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I love them doing what they do too, but I’ve just been underwhelmed by their post-In Rainbows output.
I think we all want Radiohead to be the smart arena rock band again from the Bends to Amnesiac era.
Fair enough. Ill-informed comment guys, my bad.
It’s better than the King of Limbs.
You can definitely tell dubstep blew up over the past few years.
People felt the same way after the Beatles, Clash, Smiths, Nirvana, Talking Heads, etc. broke up. The old records don’t go away; you’ll always have those to go back to. It’s better than watching them slide into a long R.E.M. like decline; who could have imagined what would happen to that band around the time Automatic for the People came out? There always will be something new, exciting, and not quite the same, but that’s the nature of music. So it goes.
Kendrick tryin’ win it, ya bish.
So I guess nobody likes Death Grips and a lot of people like Alt-J but won’t admit it. Love that Father John Misty and Divine Fits are well liked by the ‘Gum.
The Grammys have become aware of issues of with their perception; this suggests they’re at least taking some steps to try to correct it, as they did with Arcade Fire’s win. These choices are on the whole not bad and could have been much much worse. We will see who wins though. That will make the difference.
I didn’t really see why that was necessary. A lot of people really liked The Suburbs. As someone who was raised there, I spent my senior year of high school driving through mall parking lots with that album as a soundtrack. The Clash are undeniably a greater band, but there’s no need to diss a merely great record at the expense of a classic one.
Also, why is everyone so down on Alt-J? Just wondering if there’s anything beyond them being “overhyped.”
Thanks for not posting the number one album this time as the thumbnail!
That Django Django record is pretty darn good.
How many dads actually listen to Scott Walker though?
Frank Ocean’s album is pretty good but not great I don’t think. There are some great tracks there and then some real mediocre filler.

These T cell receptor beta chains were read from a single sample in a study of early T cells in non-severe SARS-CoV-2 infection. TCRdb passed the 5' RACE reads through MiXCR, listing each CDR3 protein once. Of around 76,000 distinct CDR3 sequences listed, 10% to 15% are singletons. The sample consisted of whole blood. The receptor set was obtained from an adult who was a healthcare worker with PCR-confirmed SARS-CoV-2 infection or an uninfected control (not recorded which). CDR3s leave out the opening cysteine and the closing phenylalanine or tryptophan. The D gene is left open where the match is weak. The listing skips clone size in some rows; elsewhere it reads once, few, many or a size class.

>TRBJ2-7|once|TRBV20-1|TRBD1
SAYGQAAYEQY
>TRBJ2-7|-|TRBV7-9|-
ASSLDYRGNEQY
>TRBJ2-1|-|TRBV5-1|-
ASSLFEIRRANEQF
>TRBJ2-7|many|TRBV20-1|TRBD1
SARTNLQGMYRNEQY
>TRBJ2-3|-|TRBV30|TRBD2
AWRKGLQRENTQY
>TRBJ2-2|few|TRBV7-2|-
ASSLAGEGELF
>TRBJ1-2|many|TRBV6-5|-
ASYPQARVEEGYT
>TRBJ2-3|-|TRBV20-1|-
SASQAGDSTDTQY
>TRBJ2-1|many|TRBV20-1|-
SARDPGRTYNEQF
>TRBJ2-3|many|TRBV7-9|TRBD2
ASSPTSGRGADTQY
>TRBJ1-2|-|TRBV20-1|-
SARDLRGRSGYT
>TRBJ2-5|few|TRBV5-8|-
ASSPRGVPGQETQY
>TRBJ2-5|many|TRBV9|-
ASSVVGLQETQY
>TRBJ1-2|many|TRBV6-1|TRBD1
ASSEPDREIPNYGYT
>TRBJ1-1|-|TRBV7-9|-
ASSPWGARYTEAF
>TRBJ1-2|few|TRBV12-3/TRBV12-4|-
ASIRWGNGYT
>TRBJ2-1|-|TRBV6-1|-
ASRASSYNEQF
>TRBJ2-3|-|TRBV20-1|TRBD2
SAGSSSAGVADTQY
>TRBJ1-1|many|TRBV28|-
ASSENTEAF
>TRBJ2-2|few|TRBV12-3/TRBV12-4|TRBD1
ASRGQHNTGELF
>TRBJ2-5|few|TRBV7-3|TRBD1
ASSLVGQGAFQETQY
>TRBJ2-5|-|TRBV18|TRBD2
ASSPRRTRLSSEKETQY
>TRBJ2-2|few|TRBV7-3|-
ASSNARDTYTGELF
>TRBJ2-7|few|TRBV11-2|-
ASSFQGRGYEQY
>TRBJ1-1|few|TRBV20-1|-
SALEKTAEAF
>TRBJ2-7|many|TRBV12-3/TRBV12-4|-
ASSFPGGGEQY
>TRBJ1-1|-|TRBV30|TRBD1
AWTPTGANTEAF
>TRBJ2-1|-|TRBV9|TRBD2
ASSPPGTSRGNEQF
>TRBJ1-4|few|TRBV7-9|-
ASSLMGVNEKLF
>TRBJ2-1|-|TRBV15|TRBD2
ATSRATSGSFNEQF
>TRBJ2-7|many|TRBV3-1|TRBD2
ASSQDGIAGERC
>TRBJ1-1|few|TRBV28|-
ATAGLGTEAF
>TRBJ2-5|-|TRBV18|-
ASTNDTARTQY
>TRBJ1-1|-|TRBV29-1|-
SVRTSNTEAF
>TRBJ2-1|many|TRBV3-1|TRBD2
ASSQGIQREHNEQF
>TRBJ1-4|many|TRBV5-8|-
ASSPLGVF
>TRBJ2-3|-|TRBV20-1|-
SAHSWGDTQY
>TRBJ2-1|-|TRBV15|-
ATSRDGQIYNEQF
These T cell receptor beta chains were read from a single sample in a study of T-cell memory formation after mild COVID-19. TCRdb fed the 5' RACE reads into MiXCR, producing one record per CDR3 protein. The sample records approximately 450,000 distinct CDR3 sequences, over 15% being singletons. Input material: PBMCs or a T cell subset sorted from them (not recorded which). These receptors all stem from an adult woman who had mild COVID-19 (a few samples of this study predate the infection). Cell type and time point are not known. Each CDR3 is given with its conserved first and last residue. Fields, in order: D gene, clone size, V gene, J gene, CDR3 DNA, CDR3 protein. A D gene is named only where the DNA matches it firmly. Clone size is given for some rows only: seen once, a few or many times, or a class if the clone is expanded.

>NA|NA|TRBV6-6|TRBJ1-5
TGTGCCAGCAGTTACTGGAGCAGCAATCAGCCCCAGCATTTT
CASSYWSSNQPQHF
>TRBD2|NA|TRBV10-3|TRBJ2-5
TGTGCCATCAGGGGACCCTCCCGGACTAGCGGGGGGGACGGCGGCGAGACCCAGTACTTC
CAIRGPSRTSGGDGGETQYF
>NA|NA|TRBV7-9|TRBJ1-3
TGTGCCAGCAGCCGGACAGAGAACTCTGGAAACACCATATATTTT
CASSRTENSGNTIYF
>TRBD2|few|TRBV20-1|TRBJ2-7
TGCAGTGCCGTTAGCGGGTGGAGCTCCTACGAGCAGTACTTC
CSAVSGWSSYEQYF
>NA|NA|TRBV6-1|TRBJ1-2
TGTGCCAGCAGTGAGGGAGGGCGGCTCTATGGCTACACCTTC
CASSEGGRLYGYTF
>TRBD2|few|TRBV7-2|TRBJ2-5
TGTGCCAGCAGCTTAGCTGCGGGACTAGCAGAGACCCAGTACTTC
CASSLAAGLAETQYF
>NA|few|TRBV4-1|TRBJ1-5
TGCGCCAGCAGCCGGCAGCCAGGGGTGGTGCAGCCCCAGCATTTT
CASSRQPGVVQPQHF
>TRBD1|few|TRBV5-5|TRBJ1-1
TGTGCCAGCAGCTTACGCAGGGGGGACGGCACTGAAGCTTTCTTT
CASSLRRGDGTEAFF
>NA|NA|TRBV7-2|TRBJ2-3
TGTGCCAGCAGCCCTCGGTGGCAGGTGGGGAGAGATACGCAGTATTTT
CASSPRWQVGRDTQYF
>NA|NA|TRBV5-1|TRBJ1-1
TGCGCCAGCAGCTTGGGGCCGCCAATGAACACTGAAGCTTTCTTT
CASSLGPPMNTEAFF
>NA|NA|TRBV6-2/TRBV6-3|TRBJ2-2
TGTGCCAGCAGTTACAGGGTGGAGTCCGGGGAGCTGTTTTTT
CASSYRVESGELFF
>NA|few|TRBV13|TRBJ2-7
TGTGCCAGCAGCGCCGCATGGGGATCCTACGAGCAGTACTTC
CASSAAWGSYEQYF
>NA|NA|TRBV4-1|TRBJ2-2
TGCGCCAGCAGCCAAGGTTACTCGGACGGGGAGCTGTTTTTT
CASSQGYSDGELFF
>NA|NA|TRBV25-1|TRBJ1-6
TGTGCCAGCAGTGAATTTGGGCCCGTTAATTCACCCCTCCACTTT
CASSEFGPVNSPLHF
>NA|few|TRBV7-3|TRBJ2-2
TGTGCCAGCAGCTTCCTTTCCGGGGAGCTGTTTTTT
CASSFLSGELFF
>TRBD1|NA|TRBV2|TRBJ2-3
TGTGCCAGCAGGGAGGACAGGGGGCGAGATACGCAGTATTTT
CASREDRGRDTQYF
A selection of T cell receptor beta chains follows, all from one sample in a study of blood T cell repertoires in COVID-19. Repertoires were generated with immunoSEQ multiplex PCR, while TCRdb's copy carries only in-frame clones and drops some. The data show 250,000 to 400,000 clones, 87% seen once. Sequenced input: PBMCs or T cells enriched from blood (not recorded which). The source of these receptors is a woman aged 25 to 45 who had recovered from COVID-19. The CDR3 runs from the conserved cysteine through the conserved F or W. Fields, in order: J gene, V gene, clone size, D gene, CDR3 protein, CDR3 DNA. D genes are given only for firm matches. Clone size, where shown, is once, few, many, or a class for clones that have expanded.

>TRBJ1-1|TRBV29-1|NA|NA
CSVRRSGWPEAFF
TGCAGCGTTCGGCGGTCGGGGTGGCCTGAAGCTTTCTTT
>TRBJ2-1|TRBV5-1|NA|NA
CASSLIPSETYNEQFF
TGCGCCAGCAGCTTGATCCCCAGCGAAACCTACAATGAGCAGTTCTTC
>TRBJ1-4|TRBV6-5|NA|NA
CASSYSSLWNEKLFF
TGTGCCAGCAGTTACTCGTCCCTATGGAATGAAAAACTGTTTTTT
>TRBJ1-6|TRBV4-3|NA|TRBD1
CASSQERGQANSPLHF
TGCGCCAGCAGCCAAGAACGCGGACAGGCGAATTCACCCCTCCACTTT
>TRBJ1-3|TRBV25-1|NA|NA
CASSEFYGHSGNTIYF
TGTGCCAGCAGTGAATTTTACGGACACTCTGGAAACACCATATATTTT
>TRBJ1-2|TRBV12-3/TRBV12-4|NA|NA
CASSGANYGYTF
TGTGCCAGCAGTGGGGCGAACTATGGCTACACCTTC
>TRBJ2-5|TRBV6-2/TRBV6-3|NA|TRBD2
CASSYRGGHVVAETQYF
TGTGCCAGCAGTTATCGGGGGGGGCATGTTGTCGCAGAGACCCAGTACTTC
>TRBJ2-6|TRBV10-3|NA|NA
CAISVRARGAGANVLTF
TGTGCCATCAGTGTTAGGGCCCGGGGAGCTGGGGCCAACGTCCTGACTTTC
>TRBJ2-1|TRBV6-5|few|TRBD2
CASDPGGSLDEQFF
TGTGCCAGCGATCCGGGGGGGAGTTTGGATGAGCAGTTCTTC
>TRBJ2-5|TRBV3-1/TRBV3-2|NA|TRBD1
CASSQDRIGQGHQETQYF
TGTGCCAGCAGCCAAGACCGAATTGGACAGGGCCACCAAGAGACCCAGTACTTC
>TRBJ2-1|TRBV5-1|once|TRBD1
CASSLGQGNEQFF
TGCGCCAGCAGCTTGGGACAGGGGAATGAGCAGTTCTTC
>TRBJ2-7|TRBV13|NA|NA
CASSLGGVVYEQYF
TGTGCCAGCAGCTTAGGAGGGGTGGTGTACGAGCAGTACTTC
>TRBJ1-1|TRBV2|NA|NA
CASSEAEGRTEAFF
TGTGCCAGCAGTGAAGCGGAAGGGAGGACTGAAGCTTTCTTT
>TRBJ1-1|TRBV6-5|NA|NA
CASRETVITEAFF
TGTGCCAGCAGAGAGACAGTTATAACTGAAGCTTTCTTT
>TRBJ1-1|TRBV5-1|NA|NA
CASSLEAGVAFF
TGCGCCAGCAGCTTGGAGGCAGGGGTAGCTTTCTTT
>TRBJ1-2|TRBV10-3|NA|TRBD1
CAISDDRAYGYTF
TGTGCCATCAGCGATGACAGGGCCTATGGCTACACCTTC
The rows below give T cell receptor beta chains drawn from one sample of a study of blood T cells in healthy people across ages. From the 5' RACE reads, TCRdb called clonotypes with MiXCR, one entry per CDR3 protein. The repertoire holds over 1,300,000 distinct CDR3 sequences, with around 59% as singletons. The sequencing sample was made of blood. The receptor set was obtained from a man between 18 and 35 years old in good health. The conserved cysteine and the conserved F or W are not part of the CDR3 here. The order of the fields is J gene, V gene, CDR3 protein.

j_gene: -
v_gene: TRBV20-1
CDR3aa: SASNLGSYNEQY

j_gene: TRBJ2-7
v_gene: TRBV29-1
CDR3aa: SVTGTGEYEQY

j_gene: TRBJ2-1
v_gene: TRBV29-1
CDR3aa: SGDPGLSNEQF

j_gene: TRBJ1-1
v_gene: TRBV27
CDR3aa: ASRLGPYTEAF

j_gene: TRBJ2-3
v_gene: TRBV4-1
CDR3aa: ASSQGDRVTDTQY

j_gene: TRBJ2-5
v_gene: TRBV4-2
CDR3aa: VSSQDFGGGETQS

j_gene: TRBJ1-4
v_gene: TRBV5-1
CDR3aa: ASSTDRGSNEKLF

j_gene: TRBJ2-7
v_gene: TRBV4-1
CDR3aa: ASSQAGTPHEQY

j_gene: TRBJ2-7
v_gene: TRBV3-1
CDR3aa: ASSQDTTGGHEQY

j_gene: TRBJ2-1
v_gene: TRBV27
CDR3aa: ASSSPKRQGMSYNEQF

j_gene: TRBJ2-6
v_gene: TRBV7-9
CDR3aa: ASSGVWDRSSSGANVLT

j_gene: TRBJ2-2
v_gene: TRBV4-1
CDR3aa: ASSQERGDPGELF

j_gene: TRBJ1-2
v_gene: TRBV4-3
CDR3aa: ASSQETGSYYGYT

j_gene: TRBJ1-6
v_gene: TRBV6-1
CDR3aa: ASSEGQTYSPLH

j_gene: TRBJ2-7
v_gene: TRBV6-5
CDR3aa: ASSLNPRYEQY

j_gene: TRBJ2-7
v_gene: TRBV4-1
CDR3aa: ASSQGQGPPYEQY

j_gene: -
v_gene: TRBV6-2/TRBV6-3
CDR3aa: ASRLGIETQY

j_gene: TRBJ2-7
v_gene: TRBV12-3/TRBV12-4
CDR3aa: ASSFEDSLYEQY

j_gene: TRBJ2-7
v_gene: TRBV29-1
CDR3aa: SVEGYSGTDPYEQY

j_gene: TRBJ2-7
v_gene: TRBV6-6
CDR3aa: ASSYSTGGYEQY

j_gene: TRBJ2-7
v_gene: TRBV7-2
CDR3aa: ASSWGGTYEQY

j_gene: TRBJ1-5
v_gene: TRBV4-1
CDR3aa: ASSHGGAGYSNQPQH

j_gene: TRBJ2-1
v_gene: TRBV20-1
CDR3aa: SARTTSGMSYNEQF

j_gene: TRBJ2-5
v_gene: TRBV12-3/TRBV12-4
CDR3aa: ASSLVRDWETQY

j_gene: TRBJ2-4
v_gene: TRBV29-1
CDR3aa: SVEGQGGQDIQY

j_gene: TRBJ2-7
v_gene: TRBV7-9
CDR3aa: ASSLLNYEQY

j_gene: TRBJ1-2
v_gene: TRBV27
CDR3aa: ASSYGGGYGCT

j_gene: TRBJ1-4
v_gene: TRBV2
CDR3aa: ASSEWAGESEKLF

I don’t think this is as bad as you make it out to be. At least they’re trying to stay topical. It’s okay, but not that bad.
I feel like that’s one that everyone was crazy about when it came out but didn’t seem to be the clear album of the year as other records came out.
As sincere as Chris may be about “the need to change ourselves,” this is not a realistic path to achieving change. I am a musician myself who tries to get people to buy my records, but the allure of unlimited free music is undeniable. I support artists with merchandise and concert tickets when I can, but I feel like I’m with most people who are somewhat troubled by downloading but continue to do it anyway. So what is the answer to this?
We cannot regulate the internet in a Big Brother sort of way by blocking certain content. This is what SOPA chose to do and it had scary implications for free speech and civil liberties. We should focus on making supporting business models like Lala that did actually provide some sort of feasible income for the artist. Surprisingly, many people still do buy music that they really, as evidenced by significant album sales by Adele, Taylor Swift, Arcade Fire, Bon Iver, etc. We’re just going to have to find new ways to introduce/license music for maximum audiences to hear it, find business models that are affordable and support artists, and be realistic about where we are as a culture.
I liked Gorilla Manor alright, but this song is just excellent.
I can dig it.
As much as I don’t like them, Mumford and Sons are very very popular. I think “rock” in the (near) future will be more acoustic/folk driven. Bon Iver has also made inroads into the mainstream.
Is rock dead as a genre that will continue to evolve, shape the musical landscape, and remain vital? Serious question. Why or why not?
I don’t think it’s fair at all to call rap a “disposable genre.” See Illmatic, The Blueprint, My Beautiful Dark Twisted Fantasy, etc.
I don’t think many would say that there is no good music being released, but an albums like Shields and Centipede Hz (whatever their merits) are never going to have the potential to reach more people like say Elephant or Good News for People Who Like Bad News have. You can see the crossover in other genres from vaguely “alternative”/left of center artists (see Frank Ocean with 300k sales this year), but just not in “indie rock.”
Maybe a more apt comparison would be sales of From the Muddy Banks of the Wishkah which were still over a million. People from 14-50 know who Nirvana is and can hum at least one of their songs.